Ramadan Day 17: Lessons from a Funeral
This afternoon, I was a part of a funeral for the first time in my life. As a child, I had seen a burial. As a young adult, I had prayed the janazah prayers (the prayer portion of the Muslim funeral ritual). As a student in the health sciences, I had even seen someone pass away. But never once had I lifted a shovel full of dirt over a body resting five feet below the ground and buried it in the same Earth that it came from.
Today, we brought the little girl that passed away during the early mornings hours of Saturday to her final resting place. As her body reached its final abode, we prayed for her, for her family, and for all the living and the dead. Some cried. Others hugged. But everyone felt the pain, a pain that seemed to reverberate through the small crowd of family and friends.
The burial of a child is like no other burial. Children find their rest in holes that might not be as wide or as deep as adults, but the holes they leave behind in the hearts of their loved ones ares infinitely larger. And as this young child found her final resting place, her mother’s screams filled the air. My daughter. My daughter. You’re leaving us forever. Those are words you can’t just hear. Those are words that you feel. Those are words that shake you and change you in a way that isn’t easily reversed. Those are words that will stick with you longer than any quote from a scholar or line from an article. Those words, they are words of true, honest pain.
As is our custom, each one of us took turns placing the dirt on top of this resting body. Led by father placing as the head of the household, each one of us would soon follow. Eventually, it was my turn to grab hold of the shovel. And as I stood over this body some five feet under ground, I found myself shaken. The shovel I held would forever separate this child from this world. This shovel would separate this child from her mother and her father for the rest of their lives. This shovel would carry with it everything that differentiated the living from the dead.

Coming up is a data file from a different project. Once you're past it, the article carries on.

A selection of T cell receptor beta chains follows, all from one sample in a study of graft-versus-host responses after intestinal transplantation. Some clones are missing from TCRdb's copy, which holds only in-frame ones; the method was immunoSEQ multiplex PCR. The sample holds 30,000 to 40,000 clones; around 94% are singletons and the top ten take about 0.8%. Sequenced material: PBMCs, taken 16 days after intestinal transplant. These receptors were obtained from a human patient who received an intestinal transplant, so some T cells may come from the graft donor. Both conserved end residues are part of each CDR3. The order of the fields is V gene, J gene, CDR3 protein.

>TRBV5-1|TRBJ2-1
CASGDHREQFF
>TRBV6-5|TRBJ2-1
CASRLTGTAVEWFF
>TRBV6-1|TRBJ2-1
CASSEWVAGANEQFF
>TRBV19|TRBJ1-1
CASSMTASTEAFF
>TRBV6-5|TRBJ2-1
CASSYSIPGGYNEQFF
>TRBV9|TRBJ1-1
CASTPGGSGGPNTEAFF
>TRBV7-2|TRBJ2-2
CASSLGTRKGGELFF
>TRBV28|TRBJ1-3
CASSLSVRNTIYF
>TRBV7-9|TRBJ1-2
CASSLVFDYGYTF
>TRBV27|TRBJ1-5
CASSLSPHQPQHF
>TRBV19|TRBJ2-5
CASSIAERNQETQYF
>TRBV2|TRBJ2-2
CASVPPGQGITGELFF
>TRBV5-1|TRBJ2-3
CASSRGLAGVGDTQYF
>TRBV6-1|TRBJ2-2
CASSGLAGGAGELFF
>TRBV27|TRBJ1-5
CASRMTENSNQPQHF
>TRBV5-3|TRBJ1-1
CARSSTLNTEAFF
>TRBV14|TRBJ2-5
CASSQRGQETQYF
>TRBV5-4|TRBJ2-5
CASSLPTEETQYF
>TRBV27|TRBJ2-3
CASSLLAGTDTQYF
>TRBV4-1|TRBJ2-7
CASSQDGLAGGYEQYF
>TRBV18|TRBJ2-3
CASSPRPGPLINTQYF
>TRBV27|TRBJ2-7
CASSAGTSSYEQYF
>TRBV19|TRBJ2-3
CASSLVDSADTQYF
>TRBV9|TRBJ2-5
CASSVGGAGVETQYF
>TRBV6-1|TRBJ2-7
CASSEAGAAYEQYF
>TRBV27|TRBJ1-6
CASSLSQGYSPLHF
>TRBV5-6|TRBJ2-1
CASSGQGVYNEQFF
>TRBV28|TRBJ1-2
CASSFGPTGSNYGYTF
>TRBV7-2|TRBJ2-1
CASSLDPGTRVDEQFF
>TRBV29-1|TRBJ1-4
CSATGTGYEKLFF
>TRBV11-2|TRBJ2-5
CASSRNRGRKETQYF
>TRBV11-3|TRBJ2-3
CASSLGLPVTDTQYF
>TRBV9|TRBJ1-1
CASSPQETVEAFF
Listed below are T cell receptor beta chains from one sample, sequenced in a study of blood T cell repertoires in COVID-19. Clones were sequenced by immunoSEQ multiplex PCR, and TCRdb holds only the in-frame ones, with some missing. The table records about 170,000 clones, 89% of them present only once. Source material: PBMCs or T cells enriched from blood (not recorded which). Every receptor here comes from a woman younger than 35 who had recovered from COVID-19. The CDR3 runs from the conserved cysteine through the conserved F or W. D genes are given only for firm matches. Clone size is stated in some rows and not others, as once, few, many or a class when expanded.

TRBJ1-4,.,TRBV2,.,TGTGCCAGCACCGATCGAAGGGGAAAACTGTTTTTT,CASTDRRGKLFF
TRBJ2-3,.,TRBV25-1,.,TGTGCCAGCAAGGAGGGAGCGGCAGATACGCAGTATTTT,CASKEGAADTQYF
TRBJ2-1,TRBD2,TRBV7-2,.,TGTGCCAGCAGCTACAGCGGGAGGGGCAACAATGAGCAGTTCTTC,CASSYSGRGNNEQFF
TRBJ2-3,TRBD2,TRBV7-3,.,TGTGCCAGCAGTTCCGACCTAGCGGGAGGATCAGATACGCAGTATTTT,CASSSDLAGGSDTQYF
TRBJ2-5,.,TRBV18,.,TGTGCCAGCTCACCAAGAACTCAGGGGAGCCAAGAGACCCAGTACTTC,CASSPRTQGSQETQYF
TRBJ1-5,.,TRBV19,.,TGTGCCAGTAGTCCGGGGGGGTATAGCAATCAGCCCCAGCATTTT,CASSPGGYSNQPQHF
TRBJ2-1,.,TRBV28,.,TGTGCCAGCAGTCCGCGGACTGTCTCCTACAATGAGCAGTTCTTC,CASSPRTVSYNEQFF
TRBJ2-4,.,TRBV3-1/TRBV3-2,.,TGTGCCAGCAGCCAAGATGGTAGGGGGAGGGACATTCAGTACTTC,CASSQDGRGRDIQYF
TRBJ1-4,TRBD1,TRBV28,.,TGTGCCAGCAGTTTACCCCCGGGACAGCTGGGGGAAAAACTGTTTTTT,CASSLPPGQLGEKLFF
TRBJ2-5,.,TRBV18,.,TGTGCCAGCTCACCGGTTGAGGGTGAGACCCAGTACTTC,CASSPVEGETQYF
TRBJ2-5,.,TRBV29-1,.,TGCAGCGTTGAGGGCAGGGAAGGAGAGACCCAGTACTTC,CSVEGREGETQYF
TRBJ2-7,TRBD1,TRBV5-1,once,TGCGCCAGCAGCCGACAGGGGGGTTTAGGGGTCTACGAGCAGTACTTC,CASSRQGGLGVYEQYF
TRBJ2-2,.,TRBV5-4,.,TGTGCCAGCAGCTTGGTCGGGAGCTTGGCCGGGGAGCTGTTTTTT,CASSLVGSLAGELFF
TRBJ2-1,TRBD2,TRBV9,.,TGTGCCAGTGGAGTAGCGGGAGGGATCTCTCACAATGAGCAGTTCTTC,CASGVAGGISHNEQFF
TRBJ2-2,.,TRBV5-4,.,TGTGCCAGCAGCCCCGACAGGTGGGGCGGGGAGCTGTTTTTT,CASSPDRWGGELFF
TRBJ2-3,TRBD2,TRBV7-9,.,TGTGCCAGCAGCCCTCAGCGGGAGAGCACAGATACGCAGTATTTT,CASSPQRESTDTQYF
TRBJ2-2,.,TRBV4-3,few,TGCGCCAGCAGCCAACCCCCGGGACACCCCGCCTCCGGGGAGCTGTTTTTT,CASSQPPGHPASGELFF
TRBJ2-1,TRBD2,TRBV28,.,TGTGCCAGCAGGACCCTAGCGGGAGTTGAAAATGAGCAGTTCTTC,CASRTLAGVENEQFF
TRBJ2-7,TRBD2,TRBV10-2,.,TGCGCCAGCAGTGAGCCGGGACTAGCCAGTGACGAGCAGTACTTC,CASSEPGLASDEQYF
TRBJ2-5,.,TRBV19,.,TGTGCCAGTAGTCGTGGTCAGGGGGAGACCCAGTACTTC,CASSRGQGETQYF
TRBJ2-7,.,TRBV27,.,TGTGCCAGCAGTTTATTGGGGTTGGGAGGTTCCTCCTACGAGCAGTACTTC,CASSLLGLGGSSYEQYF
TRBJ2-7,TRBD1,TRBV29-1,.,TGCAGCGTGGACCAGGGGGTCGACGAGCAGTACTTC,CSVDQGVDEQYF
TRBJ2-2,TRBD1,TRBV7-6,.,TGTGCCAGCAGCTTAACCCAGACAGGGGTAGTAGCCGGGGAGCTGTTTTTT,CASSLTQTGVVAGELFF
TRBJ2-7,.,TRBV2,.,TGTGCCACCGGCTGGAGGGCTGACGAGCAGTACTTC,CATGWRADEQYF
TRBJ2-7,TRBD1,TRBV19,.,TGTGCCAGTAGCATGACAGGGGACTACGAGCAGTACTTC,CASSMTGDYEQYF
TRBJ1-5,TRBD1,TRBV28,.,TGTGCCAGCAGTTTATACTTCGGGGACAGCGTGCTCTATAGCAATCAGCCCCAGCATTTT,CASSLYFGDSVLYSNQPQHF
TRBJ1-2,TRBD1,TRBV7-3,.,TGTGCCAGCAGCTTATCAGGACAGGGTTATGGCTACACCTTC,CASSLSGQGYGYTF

And as I stood there, fulfilling my duty, I realized what it was the shovel carried—dirt. We come from dirt and we return to dirt. Both literally and metaphorically, dirt is what separates those of us who walk across the Earth and those of us who rest below it. Six feet over, we live. Six feet under, we die. It’s a painful reality, one that’s difficult to swallow. But it’s a reality that’s often beneficial to remember. In our tradition, we were given a reminder:
“You should visit graves, because they will remind you of the reality of death.”
Yesterday’s passing of a child served as a reminder of how precious a day can be. It was a reminder to treat every day as your last—with love, with kindness, with sincerity. But if yesterday brought the what, today brought the why. Today’s burial brought about the lesson that our moments are fleeting. Each moment we live, each breath we breathe, brings us that much closer to our death. Muslim or Non-Muslim, Theist or Atheist, each of us is approaching our death. To say it is a grim reality would be to take a fatalistic philosophy when, in fact, each day brings us a new opportunity.
Some say everyday bring us one step closer to our death, but they forget that every day also brings us one step forward. Every day we are given one more step, one more day, to do good, to love, to succeed. Every morning, we wake up to a full day of opportunity. But it is up to us to take advantage of it. It is up to us to be cognisant of the temporal reality of our lives. It is up to us to spend our lives living.
One day, we will all find ourselves hearing the cries of our loved ones and feeling the weight of the dirt as it is packed above us. We will be on the other side—six feet under the same Earth we walked across for decades. But for today, we still stand above it. We will continue to hold the keys to our lives. We will have an opportunity to do just a little more good. So today, as someone who watched the dirt slide off a shovel and onto a young child, I beg you. Take advantage of your day.
“Every soul shall taste death. And We test you by evil and by good by way of trial. To Us must you return.”